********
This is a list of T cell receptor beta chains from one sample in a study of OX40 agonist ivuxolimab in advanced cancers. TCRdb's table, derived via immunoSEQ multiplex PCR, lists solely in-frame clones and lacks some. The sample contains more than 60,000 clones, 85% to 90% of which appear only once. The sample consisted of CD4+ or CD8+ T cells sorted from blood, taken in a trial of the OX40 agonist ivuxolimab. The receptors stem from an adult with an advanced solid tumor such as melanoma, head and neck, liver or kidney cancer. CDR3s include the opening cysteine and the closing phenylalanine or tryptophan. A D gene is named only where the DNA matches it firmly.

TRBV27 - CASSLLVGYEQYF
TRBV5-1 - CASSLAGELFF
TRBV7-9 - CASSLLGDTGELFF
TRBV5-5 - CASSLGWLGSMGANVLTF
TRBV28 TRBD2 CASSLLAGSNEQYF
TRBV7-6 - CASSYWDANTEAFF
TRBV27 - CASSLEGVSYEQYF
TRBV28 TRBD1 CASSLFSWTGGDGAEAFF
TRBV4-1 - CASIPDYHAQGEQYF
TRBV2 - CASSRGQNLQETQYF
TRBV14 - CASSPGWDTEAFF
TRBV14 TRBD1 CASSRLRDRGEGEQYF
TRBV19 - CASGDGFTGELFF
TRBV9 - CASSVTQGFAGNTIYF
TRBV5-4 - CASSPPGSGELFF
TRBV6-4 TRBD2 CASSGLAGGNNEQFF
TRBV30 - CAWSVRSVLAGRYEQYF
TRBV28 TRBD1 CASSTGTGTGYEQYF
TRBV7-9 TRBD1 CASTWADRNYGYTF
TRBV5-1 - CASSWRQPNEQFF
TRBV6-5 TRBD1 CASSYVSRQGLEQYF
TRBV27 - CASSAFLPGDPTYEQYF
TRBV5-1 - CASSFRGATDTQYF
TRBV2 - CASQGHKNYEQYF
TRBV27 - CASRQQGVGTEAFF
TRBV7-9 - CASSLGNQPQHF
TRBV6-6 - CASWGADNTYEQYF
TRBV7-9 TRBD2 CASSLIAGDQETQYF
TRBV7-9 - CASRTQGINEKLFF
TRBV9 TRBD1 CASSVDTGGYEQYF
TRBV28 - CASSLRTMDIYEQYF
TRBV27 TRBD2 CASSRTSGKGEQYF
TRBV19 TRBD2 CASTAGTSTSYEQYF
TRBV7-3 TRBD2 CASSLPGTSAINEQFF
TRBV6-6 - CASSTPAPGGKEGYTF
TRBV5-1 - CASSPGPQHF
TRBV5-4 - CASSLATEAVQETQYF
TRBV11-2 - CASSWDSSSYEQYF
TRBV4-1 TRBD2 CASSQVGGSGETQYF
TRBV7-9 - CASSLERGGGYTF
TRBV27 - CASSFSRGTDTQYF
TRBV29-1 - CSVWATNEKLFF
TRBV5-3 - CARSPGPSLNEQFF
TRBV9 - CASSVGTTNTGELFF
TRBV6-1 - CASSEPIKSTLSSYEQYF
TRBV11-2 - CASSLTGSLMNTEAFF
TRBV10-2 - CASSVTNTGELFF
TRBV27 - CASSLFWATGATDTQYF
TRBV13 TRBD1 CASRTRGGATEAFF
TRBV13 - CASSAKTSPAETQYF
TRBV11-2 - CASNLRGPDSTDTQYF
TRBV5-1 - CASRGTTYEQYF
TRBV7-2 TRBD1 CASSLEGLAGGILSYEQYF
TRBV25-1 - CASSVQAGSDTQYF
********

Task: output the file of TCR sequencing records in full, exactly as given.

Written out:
This is a list of T cell receptor beta chains from one sample in a study of OX40 agonist ivuxolimab in advanced cancers. TCRdb's table, derived via immunoSEQ multiplex PCR, lists solely in-frame clones and lacks some. The sample contains more than 60,000 clones, 85% to 90% of which appear only once. The sample consisted of CD4+ or CD8+ T cells sorted from blood, taken in a trial of the OX40 agonist ivuxolimab. The receptors stem from an adult with an advanced solid tumor such as melanoma, head and neck, liver or kidney cancer. CDR3s include the opening cysteine and the closing phenylalanine or tryptophan. A D gene is named only where the DNA matches it firmly.

TRBV27 - CASSLLVGYEQYF
TRBV5-1 - CASSLAGELFF
TRBV7-9 - CASSLLGDTGELFF
TRBV5-5 - CASSLGWLGSMGANVLTF
TRBV28 TRBD2 CASSLLAGSNEQYF
TRBV7-6 - CASSYWDANTEAFF
TRBV27 - CASSLEGVSYEQYF
TRBV28 TRBD1 CASSLFSWTGGDGAEAFF
TRBV4-1 - CASIPDYHAQGEQYF
TRBV2 - CASSRGQNLQETQYF
TRBV14 - CASSPGWDTEAFF
TRBV14 TRBD1 CASSRLRDRGEGEQYF
TRBV19 - CASGDGFTGELFF
TRBV9 - CASSVTQGFAGNTIYF
TRBV5-4 - CASSPPGSGELFF
TRBV6-4 TRBD2 CASSGLAGGNNEQFF
TRBV30 - CAWSVRSVLAGRYEQYF
TRBV28 TRBD1 CASSTGTGTGYEQYF
TRBV7-9 TRBD1 CASTWADRNYGYTF
TRBV5-1 - CASSWRQPNEQFF
TRBV6-5 TRBD1 CASSYVSRQGLEQYF
TRBV27 - CASSAFLPGDPTYEQYF
TRBV5-1 - CASSFRGATDTQYF
TRBV2 - CASQGHKNYEQYF
TRBV27 - CASRQQGVGTEAFF
TRBV7-9 - CASSLGNQPQHF
TRBV6-6 - CASWGADNTYEQYF
TRBV7-9 TRBD2 CASSLIAGDQETQYF
TRBV7-9 - CASRTQGINEKLFF
TRBV9 TRBD1 CASSVDTGGYEQYF
TRBV28 - CASSLRTMDIYEQYF
TRBV27 TRBD2 CASSRTSGKGEQYF
TRBV19 TRBD2 CASTAGTSTSYEQYF
TRBV7-3 TRBD2 CASSLPGTSAINEQFF
TRBV6-6 - CASSTPAPGGKEGYTF
TRBV5-1 - CASSPGPQHF
TRBV5-4 - CASSLATEAVQETQYF
TRBV11-2 - CASSWDSSSYEQYF
TRBV4-1 TRBD2 CASSQVGGSGETQYF
TRBV7-9 - CASSLERGGGYTF
TRBV27 - CASSFSRGTDTQYF
TRBV29-1 - CSVWATNEKLFF
TRBV5-3 - CARSPGPSLNEQFF
TRBV9 - CASSVGTTNTGELFF
TRBV6-1 - CASSEPIKSTLSSYEQYF
TRBV11-2 - CASSLTGSLMNTEAFF
TRBV10-2 - CASSVTNTGELFF
TRBV27 - CASSLFWATGATDTQYF
TRBV13 TRBD1 CASRTRGGATEAFF
TRBV13 - CASSAKTSPAETQYF
TRBV11-2 - CASNLRGPDSTDTQYF
TRBV5-1 - CASRGTTYEQYF
TRBV7-2 TRBD1 CASSLEGLAGGILSYEQYF
TRBV25-1 - CASSVQAGSDTQYF